# Alien Dictionary – Topological Sort: G-26

Problem Statement: Given a sorted dictionary of an alien language having N words and k starting alphabets of a standard dictionary. Find the order of characters in the alien language.

Note: Many orders may be possible for a particular test case, thus you may return any valid order.

Examples:

```Example 1:
Input: N = 5, K = 4
Output: b d a c
Explanation:
We will analyze every consecutive pair to find out the order of the characters.
The pair “baa” and “abcd” suggests ‘b’ appears before ‘a’ in the alien dictionary.
The pair “abcd” and “abca” suggests ‘d’ appears before ‘a’ in the alien dictionary.
The pair “abca” and “cab” suggests ‘a’ appears before ‘c’ in the alien dictionary.
The pair “cab” and “cad” suggests ‘b’ appears before ‘d’ in the alien dictionary.
So, [‘b’, ‘d’, ‘a’, ‘c’] is a valid ordering.

Example 2:
Input: N = 3, K = 3
dict = {"caa","aaa","aab"}
Output: c a b
Explanation: Similarly, if we analyze the consecutive pair
for this example, we will figure out [‘c’, ‘a’, ‘b’] is
a valid ordering.```

Disclaimer: Don’t jump directly to the solution, try it out yourself first.

Solution:

Let’s consider the first example where N = 5, K = 4 and dict = {“baa”, “abcd”, “abca”, “cab”, “cad”}. So, here we need to find out the correct ordering of the first 4 letters of the alphabet(i.e. ‘a’, ‘b’, ‘c’, ‘d’). If we consider the first 2 words and try to figure out why “baa” appears before “abcd”, we can clearly observe that they are differentiated by the first letter i.e. ‘b’ and ‘a’. That is why, we can conclude that in the alien dictionary, ‘b’ appears before ‘a’( i.e. ‘b’ is smaller than ‘a’). We can correspond this differentiating factor to a directed graph like the following:

Let’s understand why we need not check “baa” and “abca” (the 1st and the 3rd word) next:
Until now, we have figured out why “baa” appears before “abcd”. So, by convention, if “abcd” is appearing before “abca” and “baa” is appearing before “abcd”, “baa” will obviously appear before “abca”. That is why we will check the pair of “abcd” and “abca” next rather than checking “baa” with any other words and this flow will be continued for the rest of the words.

Note: Points to remember that we need not check every pair of words rather we will just check the consecutive pair of words in the dictionary. Comparing each pair of consecutive words in the dictionary, we can construct a directed graph like the following:

Now, we have successfully reduced the problem to a known directed graph problem. If we look at the problem from the graph point of view, we just need to find out the linear ordering of the nodes of the directed graph. And we can do this easily using the topological sort algorithm which we have previously learned.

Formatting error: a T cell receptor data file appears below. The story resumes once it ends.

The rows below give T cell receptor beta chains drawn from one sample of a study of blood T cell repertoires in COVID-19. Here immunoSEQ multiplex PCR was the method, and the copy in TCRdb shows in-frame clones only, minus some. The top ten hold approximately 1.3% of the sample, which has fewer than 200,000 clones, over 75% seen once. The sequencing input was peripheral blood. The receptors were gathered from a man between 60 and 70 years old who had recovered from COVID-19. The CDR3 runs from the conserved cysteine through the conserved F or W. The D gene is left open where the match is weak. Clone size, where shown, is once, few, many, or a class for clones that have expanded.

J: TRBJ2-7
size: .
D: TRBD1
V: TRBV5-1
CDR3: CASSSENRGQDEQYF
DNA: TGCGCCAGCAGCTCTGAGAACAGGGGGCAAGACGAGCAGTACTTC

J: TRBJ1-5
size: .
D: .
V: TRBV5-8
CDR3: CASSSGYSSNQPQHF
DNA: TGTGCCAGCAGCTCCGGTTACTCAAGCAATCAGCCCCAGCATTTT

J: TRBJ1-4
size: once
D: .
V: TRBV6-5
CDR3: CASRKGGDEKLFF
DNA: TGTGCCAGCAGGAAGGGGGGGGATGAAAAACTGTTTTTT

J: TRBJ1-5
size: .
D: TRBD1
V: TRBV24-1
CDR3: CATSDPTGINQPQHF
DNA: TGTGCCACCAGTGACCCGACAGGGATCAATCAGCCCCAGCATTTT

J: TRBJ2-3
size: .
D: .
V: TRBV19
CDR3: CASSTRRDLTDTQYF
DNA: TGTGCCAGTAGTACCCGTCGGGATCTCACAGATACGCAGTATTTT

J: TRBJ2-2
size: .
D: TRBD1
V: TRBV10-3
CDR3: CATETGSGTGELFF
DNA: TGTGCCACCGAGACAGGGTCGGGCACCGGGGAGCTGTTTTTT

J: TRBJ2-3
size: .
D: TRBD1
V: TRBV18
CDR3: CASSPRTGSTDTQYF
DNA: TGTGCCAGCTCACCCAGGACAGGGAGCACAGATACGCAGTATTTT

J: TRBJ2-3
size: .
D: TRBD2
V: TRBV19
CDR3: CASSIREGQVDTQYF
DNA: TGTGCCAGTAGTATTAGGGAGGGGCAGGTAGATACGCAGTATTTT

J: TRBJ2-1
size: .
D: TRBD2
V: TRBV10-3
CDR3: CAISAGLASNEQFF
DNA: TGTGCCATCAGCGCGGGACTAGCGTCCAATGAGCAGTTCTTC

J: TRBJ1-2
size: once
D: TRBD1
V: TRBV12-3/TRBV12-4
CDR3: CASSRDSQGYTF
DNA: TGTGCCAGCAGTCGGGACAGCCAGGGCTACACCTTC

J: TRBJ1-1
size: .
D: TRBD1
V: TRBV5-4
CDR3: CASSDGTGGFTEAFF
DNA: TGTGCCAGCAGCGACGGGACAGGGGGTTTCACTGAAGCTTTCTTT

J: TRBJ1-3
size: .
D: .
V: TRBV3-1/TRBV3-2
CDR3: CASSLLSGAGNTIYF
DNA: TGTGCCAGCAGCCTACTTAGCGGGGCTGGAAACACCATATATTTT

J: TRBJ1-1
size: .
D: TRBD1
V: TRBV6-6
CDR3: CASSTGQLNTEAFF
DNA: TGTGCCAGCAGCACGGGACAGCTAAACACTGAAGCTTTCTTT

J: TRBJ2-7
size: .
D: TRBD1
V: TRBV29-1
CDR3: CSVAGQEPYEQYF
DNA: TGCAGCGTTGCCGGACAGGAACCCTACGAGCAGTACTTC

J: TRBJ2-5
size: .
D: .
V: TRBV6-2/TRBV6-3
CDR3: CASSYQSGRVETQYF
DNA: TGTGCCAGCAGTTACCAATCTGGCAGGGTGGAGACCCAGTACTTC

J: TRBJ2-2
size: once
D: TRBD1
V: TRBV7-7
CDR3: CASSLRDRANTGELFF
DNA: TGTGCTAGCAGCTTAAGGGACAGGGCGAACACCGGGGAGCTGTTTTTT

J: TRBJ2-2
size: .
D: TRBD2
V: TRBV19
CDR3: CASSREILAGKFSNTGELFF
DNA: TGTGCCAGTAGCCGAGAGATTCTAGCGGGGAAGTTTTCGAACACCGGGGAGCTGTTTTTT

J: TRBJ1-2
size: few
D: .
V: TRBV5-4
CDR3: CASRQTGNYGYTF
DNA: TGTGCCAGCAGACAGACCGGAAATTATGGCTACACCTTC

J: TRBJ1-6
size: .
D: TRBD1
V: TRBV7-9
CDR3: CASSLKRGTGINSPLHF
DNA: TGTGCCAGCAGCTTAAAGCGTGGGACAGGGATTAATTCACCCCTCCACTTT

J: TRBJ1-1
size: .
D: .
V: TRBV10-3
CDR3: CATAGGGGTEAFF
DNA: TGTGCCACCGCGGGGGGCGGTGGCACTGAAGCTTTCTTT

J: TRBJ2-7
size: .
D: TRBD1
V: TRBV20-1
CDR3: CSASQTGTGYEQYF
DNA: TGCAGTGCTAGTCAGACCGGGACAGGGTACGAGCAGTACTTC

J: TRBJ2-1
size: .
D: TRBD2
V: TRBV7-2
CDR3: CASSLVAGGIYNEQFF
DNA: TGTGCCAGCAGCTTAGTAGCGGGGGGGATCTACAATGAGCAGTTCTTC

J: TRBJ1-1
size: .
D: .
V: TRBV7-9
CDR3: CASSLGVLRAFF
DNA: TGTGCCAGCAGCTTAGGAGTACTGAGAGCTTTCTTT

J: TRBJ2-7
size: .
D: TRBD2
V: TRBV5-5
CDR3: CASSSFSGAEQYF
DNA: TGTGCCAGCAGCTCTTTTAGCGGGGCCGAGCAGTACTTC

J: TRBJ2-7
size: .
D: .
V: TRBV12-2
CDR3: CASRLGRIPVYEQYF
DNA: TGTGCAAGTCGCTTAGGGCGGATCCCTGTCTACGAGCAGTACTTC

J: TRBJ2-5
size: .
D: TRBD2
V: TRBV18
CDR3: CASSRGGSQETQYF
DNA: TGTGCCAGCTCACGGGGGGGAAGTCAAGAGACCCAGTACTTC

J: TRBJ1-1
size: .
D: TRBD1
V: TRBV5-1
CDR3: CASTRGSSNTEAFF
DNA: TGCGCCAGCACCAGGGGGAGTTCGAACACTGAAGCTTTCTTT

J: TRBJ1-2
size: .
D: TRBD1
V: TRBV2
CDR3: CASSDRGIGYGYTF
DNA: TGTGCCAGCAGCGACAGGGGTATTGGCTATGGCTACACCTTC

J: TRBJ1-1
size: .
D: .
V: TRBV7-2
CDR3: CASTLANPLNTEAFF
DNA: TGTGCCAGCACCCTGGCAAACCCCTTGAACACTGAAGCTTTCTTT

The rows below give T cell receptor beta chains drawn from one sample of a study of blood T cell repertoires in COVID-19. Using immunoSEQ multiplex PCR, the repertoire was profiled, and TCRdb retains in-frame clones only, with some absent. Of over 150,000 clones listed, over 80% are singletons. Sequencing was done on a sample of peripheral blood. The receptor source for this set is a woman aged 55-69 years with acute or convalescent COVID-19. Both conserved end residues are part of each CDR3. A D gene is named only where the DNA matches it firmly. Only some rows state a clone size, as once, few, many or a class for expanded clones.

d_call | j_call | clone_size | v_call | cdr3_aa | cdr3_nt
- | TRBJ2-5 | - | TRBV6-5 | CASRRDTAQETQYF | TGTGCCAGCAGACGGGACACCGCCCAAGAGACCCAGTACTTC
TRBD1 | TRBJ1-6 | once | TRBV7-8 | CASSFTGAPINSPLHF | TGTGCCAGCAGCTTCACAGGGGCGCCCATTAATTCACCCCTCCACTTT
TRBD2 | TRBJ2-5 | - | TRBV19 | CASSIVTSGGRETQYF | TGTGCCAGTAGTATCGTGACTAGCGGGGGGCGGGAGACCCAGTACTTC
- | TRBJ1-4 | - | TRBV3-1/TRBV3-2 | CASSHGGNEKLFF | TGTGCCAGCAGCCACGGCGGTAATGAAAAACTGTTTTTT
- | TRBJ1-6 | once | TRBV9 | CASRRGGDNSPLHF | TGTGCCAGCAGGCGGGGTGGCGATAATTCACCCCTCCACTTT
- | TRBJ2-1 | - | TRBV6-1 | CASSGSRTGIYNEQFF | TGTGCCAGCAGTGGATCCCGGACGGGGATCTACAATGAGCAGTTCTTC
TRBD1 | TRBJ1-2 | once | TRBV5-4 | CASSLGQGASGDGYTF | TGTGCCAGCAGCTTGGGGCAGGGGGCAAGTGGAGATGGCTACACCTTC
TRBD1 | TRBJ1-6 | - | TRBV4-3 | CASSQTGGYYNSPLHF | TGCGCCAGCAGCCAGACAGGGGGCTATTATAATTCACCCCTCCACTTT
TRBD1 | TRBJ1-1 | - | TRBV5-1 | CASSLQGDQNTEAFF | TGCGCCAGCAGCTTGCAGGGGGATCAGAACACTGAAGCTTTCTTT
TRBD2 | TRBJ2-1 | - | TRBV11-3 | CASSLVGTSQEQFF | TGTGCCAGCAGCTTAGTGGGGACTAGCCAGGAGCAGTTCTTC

To further simplify the problem, we will denote the alphabet with numbers like: ‘a’ with 0, ‘b’ with 1, ‘c’ with 2, and so on. For example, if the letter is ‘z’, we will denote it using 25. Finally, the directed graph will look like the following illustration:

Note: The intuition is to check every consecutive pair of words and find out the differentiating factor. With these factors, we will form a directed graph, and the whole problem balls down to a topological sort of problem.

Edge Case: The problem arises when the value of K becomes 5 and there is no word in the dictionary containing the letter ‘e’. In this case, we will add a separate node with the value ‘e’ in the graph and it will be considered a component of the directed graph like the following, and the same algorithm will work fine for multiple components.

Note: If the value of K is greater than the number of unique characters appearing in the dictionary, then the extra characters will be considered the different components of the directed graph formed.

The follow-up question for the interview:

• When is the ordering not possible?
There are two such cases when ordering is not possible:
• If every character matches and the largest word appears before the shortest word: For example, if “abcd” appears before “abc”, we can say the ordering is not possible.
• If there exists a cyclic dependency between the characters: For example, in the dictionary: dict: {“abc”, “bat”, “ade”} there exists a cyclic dependency between ‘a’ and ‘b’ because the dictionary states ‘a’ < ‘b’ < ‘a’, which is not possible.

### Approach:

We will apply the BFS(Breadth First Search) traversal technique. Breadth First Search or BFS is a traversal technique where we visit the nodes level-wise, i.e., it visits the same level nodes simultaneously, and then moves to the next level.

Initial Configuration:

Adjacency List: Initially it will be empty and we will create this adjacency list comparing the consecutive pair of words.

Indegree Array: Initially all elements are set to 0. Then, We will count the incoming edges for a node and store it in this array. For example, if the indegree of node 3 is 2, indegree[3] = 2.

Queue: As we will use BFS, a queue is required. Initially, the node with indegree 0 will be pushed into the queue.

Answer array(topo): Initially empty and is used to store the linear ordering.

The algorithm steps are as follows:

1. First, we need to create the adjacency list for the graph. The steps are the following: